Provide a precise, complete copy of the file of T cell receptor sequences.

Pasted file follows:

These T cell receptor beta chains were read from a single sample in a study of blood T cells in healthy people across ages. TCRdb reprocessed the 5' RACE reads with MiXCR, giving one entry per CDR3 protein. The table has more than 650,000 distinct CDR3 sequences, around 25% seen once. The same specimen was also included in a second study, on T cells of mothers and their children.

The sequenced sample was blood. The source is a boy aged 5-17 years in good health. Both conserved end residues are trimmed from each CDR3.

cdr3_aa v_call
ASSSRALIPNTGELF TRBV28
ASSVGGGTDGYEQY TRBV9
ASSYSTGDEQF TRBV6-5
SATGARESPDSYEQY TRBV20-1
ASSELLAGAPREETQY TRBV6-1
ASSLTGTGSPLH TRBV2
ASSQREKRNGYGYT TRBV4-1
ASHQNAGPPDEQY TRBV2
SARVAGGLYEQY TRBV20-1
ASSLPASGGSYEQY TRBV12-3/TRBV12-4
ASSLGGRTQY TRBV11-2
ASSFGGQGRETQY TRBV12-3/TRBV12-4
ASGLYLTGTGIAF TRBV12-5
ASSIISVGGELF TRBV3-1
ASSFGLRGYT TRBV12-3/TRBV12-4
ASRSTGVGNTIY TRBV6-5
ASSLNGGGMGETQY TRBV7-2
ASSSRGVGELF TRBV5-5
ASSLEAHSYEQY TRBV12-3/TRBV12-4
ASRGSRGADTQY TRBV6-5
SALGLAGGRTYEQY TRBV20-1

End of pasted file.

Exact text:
These T cell receptor beta chains were read from a single sample in a study of blood T cells in healthy people across ages. TCRdb reprocessed the 5' RACE reads with MiXCR, giving one entry per CDR3 protein. The table has more than 650,000 distinct CDR3 sequences, around 25% seen once. The same specimen was also included in a second study, on T cells of mothers and their children.

The sequenced sample was blood. The source is a boy aged 5-17 years in good health. Both conserved end residues are trimmed from each CDR3.

cdr3_aa v_call
ASSSRALIPNTGELF TRBV28
ASSVGGGTDGYEQY TRBV9
ASSYSTGDEQF TRBV6-5
SATGARESPDSYEQY TRBV20-1
ASSELLAGAPREETQY TRBV6-1
ASSLTGTGSPLH TRBV2
ASSQREKRNGYGYT TRBV4-1
ASHQNAGPPDEQY TRBV2
SARVAGGLYEQY TRBV20-1
ASSLPASGGSYEQY TRBV12-3/TRBV12-4
ASSLGGRTQY TRBV11-2
ASSFGGQGRETQY TRBV12-3/TRBV12-4
ASGLYLTGTGIAF TRBV12-5
ASSIISVGGELF TRBV3-1
ASSFGLRGYT TRBV12-3/TRBV12-4
ASRSTGVGNTIY TRBV6-5
ASSLNGGGMGETQY TRBV7-2
ASSSRGVGELF TRBV5-5
ASSLEAHSYEQY TRBV12-3/TRBV12-4
ASRGSRGADTQY TRBV6-5
SALGLAGGRTYEQY TRBV20-1